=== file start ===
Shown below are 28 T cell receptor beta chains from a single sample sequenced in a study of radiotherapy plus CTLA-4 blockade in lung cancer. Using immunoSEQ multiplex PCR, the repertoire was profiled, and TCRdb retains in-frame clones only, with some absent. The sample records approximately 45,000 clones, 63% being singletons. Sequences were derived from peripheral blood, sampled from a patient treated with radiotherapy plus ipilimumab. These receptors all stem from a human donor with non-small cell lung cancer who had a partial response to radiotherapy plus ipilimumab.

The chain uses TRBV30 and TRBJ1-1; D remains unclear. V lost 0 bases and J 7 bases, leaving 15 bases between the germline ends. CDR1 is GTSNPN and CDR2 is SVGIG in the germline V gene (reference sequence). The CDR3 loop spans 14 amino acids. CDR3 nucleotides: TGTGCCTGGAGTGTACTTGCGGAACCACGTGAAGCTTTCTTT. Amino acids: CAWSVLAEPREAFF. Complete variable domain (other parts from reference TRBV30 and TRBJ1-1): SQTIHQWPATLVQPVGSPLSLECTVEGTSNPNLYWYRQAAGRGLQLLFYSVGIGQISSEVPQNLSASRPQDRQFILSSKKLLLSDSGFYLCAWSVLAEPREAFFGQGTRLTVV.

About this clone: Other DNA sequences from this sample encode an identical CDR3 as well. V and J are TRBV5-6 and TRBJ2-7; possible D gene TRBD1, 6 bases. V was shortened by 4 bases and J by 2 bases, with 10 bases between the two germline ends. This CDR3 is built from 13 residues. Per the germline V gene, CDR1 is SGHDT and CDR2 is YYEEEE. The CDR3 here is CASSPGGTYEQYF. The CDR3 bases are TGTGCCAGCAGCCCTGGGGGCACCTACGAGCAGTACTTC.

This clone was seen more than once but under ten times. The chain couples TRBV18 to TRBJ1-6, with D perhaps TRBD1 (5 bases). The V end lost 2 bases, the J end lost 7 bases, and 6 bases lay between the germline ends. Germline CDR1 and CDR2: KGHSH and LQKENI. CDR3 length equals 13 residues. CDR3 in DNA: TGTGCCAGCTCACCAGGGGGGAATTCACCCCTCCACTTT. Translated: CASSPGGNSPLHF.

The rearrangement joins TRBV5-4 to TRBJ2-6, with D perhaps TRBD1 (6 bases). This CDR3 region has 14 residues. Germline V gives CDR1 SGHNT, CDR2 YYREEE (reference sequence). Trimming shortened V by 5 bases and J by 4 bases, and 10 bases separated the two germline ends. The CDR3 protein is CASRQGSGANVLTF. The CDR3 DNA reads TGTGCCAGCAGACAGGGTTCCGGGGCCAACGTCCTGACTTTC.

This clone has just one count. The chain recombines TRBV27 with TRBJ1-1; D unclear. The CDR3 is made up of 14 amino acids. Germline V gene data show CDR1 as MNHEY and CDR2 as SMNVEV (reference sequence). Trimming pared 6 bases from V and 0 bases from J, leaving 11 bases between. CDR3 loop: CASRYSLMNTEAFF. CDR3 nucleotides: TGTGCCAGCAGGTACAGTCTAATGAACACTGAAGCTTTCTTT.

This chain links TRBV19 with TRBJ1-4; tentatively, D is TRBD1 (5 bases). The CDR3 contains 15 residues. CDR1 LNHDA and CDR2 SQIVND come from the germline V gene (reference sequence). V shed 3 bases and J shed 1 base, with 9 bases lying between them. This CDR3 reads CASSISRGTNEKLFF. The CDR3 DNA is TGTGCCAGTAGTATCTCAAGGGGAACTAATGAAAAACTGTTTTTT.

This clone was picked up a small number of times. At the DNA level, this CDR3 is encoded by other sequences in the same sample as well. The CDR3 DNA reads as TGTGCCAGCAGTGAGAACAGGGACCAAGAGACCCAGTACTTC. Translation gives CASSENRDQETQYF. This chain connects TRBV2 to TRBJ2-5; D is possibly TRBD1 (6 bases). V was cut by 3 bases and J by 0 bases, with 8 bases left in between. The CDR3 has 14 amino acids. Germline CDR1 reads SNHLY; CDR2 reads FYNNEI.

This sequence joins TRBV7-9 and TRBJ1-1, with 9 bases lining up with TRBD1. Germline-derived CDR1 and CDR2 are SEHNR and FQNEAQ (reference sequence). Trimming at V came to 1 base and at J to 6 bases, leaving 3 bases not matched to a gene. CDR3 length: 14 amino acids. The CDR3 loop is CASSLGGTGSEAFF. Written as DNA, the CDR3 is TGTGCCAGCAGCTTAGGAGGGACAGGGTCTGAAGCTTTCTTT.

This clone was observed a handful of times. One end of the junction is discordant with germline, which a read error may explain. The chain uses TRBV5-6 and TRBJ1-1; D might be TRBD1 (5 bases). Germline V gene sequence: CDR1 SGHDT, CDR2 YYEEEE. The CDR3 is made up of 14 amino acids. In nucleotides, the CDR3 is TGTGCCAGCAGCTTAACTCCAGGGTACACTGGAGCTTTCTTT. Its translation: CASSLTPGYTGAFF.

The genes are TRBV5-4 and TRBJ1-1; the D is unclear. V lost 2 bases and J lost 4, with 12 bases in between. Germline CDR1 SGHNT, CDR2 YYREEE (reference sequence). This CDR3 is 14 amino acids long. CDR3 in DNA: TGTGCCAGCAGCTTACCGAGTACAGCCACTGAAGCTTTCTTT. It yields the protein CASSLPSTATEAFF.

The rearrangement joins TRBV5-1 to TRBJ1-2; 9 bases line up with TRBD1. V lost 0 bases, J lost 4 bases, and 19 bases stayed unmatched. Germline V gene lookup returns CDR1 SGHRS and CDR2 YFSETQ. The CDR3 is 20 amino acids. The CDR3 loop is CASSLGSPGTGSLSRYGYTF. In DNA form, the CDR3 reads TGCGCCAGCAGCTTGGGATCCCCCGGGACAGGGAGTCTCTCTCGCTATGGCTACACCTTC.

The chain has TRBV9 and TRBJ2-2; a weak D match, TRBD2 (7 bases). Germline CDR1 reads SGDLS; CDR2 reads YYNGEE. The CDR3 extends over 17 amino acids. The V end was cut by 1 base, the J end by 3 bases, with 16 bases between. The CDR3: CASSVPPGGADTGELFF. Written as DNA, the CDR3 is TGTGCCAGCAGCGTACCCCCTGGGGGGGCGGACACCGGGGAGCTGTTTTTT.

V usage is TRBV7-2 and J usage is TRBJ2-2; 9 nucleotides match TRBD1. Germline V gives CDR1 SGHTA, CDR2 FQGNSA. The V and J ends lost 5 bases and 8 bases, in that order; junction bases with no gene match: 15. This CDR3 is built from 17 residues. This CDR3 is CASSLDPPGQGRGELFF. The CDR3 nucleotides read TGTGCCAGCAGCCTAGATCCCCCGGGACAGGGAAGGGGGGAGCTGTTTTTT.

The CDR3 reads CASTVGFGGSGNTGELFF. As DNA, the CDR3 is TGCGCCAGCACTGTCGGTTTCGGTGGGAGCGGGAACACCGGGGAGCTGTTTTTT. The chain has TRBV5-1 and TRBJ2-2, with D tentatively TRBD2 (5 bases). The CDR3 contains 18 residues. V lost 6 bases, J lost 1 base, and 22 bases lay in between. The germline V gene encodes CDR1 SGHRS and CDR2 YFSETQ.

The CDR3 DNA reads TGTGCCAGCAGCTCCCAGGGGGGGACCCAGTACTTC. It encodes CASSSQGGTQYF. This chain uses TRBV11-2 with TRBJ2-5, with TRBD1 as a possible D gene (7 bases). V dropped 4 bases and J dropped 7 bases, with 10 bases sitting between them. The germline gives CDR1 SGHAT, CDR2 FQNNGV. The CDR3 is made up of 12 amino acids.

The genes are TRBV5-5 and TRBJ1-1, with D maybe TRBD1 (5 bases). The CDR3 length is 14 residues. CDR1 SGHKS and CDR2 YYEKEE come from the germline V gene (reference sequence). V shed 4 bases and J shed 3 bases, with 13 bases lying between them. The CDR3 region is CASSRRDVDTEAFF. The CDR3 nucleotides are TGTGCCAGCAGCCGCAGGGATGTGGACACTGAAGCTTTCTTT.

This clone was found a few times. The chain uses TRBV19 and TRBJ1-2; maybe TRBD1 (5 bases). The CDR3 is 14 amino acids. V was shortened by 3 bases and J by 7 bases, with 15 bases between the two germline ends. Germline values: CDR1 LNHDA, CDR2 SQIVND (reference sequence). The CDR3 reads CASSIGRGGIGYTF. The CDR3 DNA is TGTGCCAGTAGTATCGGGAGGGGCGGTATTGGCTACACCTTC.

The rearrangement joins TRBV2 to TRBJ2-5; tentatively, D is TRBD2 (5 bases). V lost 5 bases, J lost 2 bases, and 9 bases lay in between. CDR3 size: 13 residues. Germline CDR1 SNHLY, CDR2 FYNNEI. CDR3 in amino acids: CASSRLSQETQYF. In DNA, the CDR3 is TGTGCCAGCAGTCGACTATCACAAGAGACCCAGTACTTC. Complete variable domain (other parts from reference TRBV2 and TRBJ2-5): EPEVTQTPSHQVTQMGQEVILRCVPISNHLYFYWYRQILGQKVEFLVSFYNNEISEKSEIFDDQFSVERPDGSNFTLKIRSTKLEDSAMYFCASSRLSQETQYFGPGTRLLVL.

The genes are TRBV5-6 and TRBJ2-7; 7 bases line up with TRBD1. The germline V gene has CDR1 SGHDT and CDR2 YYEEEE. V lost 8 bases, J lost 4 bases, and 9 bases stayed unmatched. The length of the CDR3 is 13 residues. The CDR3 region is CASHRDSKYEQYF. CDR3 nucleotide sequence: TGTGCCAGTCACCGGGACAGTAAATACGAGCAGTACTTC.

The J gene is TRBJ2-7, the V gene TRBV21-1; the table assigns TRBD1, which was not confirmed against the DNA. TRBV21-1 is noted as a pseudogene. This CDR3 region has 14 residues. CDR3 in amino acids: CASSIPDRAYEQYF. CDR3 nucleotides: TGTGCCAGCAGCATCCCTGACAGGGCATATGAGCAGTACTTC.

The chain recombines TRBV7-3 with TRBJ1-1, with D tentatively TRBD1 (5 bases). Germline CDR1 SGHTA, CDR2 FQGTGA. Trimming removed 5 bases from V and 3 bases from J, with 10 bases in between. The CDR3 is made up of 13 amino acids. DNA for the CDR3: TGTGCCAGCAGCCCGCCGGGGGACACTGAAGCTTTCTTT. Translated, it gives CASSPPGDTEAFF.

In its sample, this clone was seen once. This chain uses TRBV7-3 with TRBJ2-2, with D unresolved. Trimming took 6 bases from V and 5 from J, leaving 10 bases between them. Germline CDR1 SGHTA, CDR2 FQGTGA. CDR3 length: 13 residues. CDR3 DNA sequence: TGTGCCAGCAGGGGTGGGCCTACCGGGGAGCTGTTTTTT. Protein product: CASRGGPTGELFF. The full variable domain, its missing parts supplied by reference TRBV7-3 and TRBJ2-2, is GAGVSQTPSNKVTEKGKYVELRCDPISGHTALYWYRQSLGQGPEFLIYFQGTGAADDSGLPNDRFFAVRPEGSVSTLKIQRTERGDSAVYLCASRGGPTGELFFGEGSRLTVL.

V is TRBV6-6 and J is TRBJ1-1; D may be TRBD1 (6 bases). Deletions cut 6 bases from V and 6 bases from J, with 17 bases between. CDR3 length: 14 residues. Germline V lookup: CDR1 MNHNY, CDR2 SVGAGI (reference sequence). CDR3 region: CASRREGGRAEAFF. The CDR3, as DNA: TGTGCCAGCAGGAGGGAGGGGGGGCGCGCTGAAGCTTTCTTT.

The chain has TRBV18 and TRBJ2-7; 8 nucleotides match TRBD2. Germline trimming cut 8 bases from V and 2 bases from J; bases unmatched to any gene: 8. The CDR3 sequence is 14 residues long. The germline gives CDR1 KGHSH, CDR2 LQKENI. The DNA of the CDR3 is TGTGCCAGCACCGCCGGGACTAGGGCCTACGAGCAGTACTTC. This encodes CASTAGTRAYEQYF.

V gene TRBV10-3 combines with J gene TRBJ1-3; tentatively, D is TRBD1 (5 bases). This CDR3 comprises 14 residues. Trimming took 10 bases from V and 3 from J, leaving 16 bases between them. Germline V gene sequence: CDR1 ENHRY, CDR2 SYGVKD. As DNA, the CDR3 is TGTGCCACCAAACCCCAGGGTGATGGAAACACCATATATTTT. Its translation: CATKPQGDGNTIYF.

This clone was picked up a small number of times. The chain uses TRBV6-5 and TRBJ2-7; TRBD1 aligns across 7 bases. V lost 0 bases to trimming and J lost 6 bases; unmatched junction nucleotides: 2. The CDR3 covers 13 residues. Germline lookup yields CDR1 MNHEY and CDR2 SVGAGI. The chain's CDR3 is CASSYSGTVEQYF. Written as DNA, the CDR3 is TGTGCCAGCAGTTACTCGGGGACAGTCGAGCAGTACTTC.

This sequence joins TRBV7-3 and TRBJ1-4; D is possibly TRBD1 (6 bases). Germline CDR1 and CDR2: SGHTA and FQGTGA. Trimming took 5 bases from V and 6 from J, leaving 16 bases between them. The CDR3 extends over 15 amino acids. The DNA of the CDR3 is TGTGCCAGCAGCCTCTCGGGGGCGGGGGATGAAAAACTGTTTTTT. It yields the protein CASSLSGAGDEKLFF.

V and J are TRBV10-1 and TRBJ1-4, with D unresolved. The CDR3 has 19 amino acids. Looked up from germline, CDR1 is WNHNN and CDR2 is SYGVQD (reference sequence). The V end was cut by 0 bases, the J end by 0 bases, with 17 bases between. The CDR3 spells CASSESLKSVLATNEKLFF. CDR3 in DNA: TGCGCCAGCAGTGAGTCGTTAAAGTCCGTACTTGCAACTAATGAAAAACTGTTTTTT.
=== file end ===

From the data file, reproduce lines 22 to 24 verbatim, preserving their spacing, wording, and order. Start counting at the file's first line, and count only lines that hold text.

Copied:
The chain recombines TRBV7-3 with TRBJ1-1, with D tentatively TRBD1 (5 bases). Germline CDR1 SGHTA, CDR2 FQGTGA. Trimming removed 5 bases from V and 3 bases from J, with 10 bases in between. The CDR3 is made up of 13 amino acids. DNA for the CDR3: TGTGCCAGCAGCCCGCCGGGGGACACTGAAGCTTTCTTT. Translated, it gives CASSPPGDTEAFF.

In its sample, this clone was seen once. This chain uses TRBV7-3 with TRBJ2-2, with D unresolved. Trimming took 6 bases from V and 5 from J, leaving 10 bases between them. Germline CDR1 SGHTA, CDR2 FQGTGA. CDR3 length: 13 residues. CDR3 DNA sequence: TGTGCCAGCAGGGGTGGGCCTACCGGGGAGCTGTTTTTT. Protein product: CASRGGPTGELFF. The full variable domain, its missing parts supplied by reference TRBV7-3 and TRBJ2-2, is GAGVSQTPSNKVTEKGKYVELRCDPISGHTALYWYRQSLGQGPEFLIYFQGTGAADDSGLPNDRFFAVRPEGSVSTLKIQRTERGDSAVYLCASRGGPTGELFFGEGSRLTVL.

V is TRBV6-6 and J is TRBJ1-1; D may be TRBD1 (6 bases). Deletions cut 6 bases from V and 6 bases from J, with 17 bases between. CDR3 length: 14 residues. Germline V lookup: CDR1 MNHNY, CDR2 SVGAGI (reference sequence). CDR3 region: CASRREGGRAEAFF. The CDR3, as DNA: TGTGCCAGCAGGAGGGAGGGGGGGCGCGCTGAAGCTTTCTTT.